If you’re anything like myself, you prefer to not spend a lengthy amount of time recovering an underexposed photo, as you’re limited by time restrictions such as providing photos for a client or uploading them to social media. Because let’s face it…you probably have dozens of images to edit from your most recent vacation, photo shoot or other current event (hopefully not all underexposed, but hey…it’s better to have an underexposed photo than an overexposed one!).
Five of the Topaz plug-ins were used to achieve the final look, taking less than ten minutes to accomplish. Exposure was corrected in Adjust along with tone and micro-contrast enhancements in Clarity. The apparent noise in the background was reduced with the use of DeNoise. In addition to this, the photo was made-over with ReStyle’s color filters and finalized for output with Detail’s sharpening tool.Original photo © Michael Sterling
How to Recover an Underexposed Photo
Here are the steps I took to restore an underexposed photo in less than ten minutes using the Topaz plugins.
DeNoise-> Noise Reduction
It is important to use DeNoise as the beginning of the workflow before making any exposure adjustments, which will only worsen the noise and make it harder to remove later on. The image was taken after sunset with limited light and the camera’s ISO was increased in order to obtain a sharper image. A high ISO can cause your camera to be more sensitive to light, resulting in noise artifacts. With this image the noise is most evident in the background. DeNoise fixed this up with ease.
Since the image is underexposed, I turned the auto brighten preview on so that I could see the noise better. The auto brighten doesn’t actually apply brightening to your image; it is only a visual tool within the program.Auto Brighten Preview Normal – Noticeable Artifacts
I slowly increased the Overall Strength slider until the noise was eliminated in the background. You can also apply a custom created preset starting with the lightest one for either a RAW or JPEG image, and then adjust the sliders accordingly. *Note: raw formats cannot actually be brought into Topaz without converting them first through an editor such as Adobe Camera Raw.After noise removal
The Recover Detail slider was increased just a tad to restore details, followed by the addition of grain back into the image to bring back the appearance of detail without worsening the noise.
Total time: 1 minute
Adjust-> Exposure Adjustment
To enhance the dynamic range of the image and correct the exposure, I expanded the Global Adjustments panel and increased the adaptive exposure and regions sliders. Regions are used to balance the tonal values, disbursing the exposure adjustments throughout the image on a region based scale. A higher region number will increase the amount of disbursement of the adaptive exposure enhancement, adding depth to the image.Before and after exposure Adjustments
Total time: 30 seconds
Clarity-> Selective Contrast Control
To help define the texture in the elephants’ skin, I applied the Fur + Feathers I preset from the Nature Collection. This preset boosts the micro-contrast and small dynamics, which affects the smallest contrast areas in the image.Contrast and Tone Adjustments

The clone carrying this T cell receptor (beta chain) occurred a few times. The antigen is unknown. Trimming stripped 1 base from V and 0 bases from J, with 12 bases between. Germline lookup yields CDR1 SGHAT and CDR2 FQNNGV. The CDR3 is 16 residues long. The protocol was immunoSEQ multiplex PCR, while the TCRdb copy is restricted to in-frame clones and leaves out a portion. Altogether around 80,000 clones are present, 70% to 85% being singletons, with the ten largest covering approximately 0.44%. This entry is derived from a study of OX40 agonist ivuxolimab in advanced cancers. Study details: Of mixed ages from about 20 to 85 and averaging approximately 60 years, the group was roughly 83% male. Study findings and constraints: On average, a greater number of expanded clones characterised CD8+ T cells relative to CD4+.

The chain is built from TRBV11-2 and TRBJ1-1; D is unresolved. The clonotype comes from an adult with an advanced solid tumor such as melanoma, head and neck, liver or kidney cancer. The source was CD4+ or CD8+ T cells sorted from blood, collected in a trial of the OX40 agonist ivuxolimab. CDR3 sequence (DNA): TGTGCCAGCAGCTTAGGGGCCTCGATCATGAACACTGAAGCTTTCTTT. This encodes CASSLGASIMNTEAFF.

Clarity’s advanced technology allows for natural edits which do not result in artifacts or haloing, so the noise was not worsened when I made this corrections in tone levels and selective dynamics. Since noise removal also removes detail, the micro-contrast slider in Clarity helped to bring back the appearance of detail without actually sharpening the image (or any leftover noise).
Total time: 1 minute
ReStyle-> Color Makeover
ReStyle is one of my favorite plug-ins created by Topaz as it allows you to completely transform your image in a click, giving it a stylistic look. With hundreds of effects to choose from, I already knew in advance there were a few presets labeled with ‘Elephant’ in the Nature Collection. From this point I took snapshots (camera icon) of certain presets so that I could later compare and contrast while in grid view mode.Snapshots in Grid View Mode
An important thing to know about ReStyle is that you will often find that the effect looks better with a reduced opacity. When browsing through presets always have in mind that you’ll be able to reduce the opacity and apply blending modes (like Luminosity) if desired.Opacity at 100% versus 50%
I ended up choosing the style ‘Elephant Daze’ and then reduced its opacity to 40%. I then made minor adjustments in overall saturation and temperature.Elephant Daze preset with a reduced opacity
Total time: 3 minutes
Detail-> Output Sharpening
Before conducting output sharpening in Detail, you’ll want to resize your image for output. If you apply sharpening and then resize your image, the sharpening will be pointless and won’t transmit after resized. If uploading to the web (social media, blog, etc.), reduce the image’s size to around 1,000 pixels (on long side) so the upload doesn’t take forever.
To help bring out the skin texture, under the Creative Detail Collection, I applied the Micro Contrast Enhancement I preset.
This however worsened the noise in the background, so I then used the Effect Mask within the program to remove the detail sharpening in specific areas. Since the background is already out of focus, detail enhancements are pointless.Background masked out from detail sharpening
Total time: 2 minutes
Seven and a half minutes later, here’s the final result:If you are new to our software, this might take you longer than ten minutes the first try as you’ll probably want to experiment with the software. I hope that this tutorial helped you become better acquainted with the Topaz plug-ins so that in the future you are able to make haste, yet quality and artistic edits. Most importantly, have fun during the process!
Tweet us your results @topazlabs!